To learn more, please visit our website.

Illinois Legalizes Cannabis

By Aaron G. Biros
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Illinois just became the first state to legalize and regulate adult use cannabis through the legislature.

Earlier this month, the House passed HB 1438 in a 66-47 vote, with bipartisan help. Roughly 24 hours before that, the same bill cleared the Senate in a sweeping 38-17 vote. Governor J.B. Pritzker signed the Cannabis Regulation and Taxation Act (CRTA) into law on Tuesday, making Illinois the 11th state in the nation to legalize adult use cannabis and the first to do so via the legislature.

Illinois Governor J.B. Pritzker campaigned and won the election on this issue and helped design HB 1438. Sponsors of the bill, Senator Heather Steans (Chicago-D) and Representative Kelly Cassidy (Chicago-D), along with Governor Pritzker, have been viewed as the architects of this piece of legislation.

Illinois Governor J.B. Pritzker

Back in January, the sponsors of the bill announced their plans, backed with full support from the Governor’s office. Then in early May, the coalition announced the formal introduction of the bill.

Some supporters say the state legalizing cannabis in this particular fashion will have shockwave effects throughout the rest of the country. Not only did Illinois pass this legislation, but they did so with social equity and public health in mind. Back when the sponsors of the bill announced their intentions in January this year, Sen. Steans told a town hall meeting in Springfield, “We have a huge opportunity in Illinois to do this right and carefully… If we don’t address the social-justice issues of this, if we don’t address the collateral consequences of the ‘war on drugs,’ we will have failed.”

The Marijuana Policy Project (MPP) has a handy overview of the legislation that breaks down exactly what was legalized. An MPP press release says this legislation is, “the most far-reaching social equity provisions ever included in a legalization law. It includes reinvestment in communities disproportionately harmed by cannabis prohibition, broad expungement provisions, and measures to ensure the industry includes communities that have been targeted by cannabis enforcement.”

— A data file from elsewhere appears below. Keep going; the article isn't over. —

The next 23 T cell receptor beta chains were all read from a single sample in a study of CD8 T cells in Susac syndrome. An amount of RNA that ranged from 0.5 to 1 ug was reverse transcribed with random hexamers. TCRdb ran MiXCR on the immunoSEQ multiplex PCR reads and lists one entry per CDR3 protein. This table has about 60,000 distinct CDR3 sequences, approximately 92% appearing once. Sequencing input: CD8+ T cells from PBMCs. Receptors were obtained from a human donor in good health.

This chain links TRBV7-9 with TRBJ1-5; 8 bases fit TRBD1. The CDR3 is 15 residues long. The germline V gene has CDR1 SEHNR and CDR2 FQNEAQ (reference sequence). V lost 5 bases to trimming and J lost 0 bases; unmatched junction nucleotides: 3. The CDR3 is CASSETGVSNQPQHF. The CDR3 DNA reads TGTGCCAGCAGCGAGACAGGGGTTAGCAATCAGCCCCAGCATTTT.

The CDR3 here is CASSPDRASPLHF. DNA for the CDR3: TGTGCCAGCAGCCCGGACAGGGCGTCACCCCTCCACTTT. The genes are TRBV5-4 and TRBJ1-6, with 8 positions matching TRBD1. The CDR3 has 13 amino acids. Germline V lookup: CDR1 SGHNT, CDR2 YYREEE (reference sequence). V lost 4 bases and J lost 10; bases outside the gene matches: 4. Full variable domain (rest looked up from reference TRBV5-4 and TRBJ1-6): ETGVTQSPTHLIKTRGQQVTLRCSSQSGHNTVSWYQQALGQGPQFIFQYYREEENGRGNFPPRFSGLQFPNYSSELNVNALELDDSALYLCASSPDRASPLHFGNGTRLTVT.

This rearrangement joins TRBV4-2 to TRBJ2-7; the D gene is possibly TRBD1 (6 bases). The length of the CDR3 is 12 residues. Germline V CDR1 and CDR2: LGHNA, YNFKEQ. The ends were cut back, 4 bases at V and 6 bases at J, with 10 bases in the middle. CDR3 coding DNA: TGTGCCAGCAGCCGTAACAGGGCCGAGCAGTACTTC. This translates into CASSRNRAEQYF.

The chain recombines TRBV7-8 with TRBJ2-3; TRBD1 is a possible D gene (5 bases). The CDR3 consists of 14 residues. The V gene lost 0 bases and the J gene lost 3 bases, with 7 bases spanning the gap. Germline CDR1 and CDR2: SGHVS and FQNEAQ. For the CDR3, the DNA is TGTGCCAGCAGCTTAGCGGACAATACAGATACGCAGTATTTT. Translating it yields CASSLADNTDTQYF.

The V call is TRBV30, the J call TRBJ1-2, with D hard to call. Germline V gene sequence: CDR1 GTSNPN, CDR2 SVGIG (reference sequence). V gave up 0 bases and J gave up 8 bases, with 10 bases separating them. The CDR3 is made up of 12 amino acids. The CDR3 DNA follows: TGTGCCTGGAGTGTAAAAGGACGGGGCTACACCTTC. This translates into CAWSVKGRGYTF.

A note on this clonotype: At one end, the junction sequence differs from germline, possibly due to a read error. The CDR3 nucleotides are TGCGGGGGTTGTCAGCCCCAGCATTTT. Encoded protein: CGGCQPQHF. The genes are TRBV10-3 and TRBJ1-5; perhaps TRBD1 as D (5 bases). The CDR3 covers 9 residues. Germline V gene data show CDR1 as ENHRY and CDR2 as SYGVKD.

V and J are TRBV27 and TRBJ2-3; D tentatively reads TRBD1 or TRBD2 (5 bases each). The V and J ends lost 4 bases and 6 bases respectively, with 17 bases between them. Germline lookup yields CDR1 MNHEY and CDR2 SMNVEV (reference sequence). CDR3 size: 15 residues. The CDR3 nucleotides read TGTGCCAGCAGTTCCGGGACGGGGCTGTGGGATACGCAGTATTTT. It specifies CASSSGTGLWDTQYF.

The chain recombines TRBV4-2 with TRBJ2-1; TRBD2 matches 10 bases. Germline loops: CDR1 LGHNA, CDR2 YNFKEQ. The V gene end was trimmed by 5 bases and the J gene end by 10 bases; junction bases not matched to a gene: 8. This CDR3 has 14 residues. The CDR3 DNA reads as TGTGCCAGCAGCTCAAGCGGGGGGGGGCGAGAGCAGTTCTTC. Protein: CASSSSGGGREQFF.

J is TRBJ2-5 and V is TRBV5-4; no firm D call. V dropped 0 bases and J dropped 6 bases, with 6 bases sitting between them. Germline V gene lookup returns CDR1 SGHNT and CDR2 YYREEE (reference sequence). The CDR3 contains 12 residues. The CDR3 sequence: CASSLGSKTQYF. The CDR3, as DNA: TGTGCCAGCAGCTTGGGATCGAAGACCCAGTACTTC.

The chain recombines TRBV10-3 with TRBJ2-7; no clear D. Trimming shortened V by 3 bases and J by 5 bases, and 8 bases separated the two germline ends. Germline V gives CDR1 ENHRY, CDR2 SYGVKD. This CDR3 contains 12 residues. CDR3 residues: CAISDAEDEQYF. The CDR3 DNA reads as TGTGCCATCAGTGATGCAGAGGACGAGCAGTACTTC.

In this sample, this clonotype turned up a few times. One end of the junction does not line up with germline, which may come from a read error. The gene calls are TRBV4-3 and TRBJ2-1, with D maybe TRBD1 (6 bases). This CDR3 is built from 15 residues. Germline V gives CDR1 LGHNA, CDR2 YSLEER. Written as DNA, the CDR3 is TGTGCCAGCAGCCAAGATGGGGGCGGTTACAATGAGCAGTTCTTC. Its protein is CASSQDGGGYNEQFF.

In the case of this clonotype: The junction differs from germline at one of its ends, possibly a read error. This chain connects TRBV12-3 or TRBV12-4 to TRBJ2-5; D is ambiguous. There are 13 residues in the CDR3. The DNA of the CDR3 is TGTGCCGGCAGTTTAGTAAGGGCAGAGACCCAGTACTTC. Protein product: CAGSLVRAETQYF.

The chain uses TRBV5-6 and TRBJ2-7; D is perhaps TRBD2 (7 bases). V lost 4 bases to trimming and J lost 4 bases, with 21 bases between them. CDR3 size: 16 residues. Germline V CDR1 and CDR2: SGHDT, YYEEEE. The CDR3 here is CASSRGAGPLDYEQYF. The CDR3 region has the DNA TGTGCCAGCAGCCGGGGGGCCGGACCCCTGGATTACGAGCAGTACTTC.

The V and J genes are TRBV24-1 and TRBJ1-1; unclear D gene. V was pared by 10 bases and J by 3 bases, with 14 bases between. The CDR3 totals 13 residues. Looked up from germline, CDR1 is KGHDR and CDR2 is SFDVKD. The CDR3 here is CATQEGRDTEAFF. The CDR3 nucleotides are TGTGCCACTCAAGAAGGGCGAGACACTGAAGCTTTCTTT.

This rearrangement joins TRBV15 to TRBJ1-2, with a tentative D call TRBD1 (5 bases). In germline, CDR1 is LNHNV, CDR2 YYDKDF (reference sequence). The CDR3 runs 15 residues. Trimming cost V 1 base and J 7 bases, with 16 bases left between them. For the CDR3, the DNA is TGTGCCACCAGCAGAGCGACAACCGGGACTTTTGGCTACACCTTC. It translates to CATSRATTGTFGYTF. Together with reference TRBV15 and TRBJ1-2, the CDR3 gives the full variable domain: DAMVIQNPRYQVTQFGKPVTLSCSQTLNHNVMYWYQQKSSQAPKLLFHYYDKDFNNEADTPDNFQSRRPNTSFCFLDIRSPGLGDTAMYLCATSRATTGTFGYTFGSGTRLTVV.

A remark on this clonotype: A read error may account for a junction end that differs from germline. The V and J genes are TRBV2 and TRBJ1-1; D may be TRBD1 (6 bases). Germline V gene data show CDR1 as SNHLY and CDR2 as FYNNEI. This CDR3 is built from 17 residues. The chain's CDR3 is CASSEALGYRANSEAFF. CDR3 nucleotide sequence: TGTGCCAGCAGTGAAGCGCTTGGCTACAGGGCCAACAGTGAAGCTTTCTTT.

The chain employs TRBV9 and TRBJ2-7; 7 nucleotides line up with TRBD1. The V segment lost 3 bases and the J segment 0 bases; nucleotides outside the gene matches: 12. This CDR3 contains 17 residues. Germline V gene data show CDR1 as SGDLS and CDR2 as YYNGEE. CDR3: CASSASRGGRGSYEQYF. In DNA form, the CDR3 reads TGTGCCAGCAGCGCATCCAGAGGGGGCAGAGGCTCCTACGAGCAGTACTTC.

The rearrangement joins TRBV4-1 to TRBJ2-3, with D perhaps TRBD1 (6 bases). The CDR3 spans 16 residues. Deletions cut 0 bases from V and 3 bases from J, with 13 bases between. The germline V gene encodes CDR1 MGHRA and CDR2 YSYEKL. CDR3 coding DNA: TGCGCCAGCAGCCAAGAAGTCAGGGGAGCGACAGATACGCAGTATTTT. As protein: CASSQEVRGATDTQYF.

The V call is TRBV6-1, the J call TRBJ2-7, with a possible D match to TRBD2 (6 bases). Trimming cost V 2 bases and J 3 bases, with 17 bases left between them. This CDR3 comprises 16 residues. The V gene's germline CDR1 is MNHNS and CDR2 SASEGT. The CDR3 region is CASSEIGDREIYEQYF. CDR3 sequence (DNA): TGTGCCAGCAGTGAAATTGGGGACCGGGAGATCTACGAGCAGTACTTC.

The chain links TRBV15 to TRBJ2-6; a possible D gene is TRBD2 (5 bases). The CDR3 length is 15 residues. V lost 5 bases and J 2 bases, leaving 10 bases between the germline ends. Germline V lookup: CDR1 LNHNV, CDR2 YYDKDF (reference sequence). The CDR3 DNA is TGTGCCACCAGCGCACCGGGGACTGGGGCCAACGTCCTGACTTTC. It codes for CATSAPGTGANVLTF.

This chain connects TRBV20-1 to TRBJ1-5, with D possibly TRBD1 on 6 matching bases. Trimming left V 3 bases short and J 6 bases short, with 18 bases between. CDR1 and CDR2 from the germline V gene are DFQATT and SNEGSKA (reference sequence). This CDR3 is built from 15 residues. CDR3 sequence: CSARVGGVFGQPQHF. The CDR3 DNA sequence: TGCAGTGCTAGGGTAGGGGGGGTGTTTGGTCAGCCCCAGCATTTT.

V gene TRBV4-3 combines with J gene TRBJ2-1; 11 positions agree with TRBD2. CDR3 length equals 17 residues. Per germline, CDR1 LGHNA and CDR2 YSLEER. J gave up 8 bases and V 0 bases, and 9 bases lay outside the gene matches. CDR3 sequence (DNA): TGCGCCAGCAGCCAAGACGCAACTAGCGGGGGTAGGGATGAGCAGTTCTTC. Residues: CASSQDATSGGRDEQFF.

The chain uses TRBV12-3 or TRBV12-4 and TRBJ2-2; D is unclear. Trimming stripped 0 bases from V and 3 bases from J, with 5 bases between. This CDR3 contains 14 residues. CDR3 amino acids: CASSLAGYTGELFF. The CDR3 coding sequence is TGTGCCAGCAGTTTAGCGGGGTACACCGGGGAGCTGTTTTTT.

You can find more information about the bill, proposed rules, licensing processes and regulations here.

Kentucky Gets Its First Accredited Cannabis Testing Lab

By Aaron G. Biros
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Fouser Environmental Services LTD, a laboratory based in Versailles, Kentucky, became the first cannabis testing laboratory accredited in the state last week, according to a press release. The American Association of Laboratory Accreditation (A2LA) announced the lab’s successful accreditation to ISO/IEC 17025:2017.

“We congratulate Fouser Environmental Services on becoming the first cannabis testing laboratory accredited in the state of Kentucky. Their completion of this milestone in such a timely manner through the A2LA accreditation process is a testament to their hard work and commitment to quality”, says Adam Gouker, A2LA General Manager. “A2LA realizes the vital role that accreditation plays in the cannabis industry to support compliance with regulatory requirements, and we are thrilled to see that our service has been adopted in a new state. We look forward to our continued relationship with Fouser Environmental Services in the provision of their accreditation needs.”

Fouser Environmental Services has been an environmental testing lab in Kentucky for more than 30 years. A statement by the lab in the press release says they want to support the hemp industry as it continues to grow in Kentucky. “It is our great honor to be the first A2LA ISO/IEC 17025:2017 accredited laboratory for cannabis testing in the Commonwealth as we continue to strive to perform accurate analysis and release reliable data to the growing hemp industry within Kentucky and throughout the country,” reads the press release.

Food processing and sanitation

Key Points To Incorporate Into a Sanitation Training Program

By Ellice Ogle
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Food processing and sanitation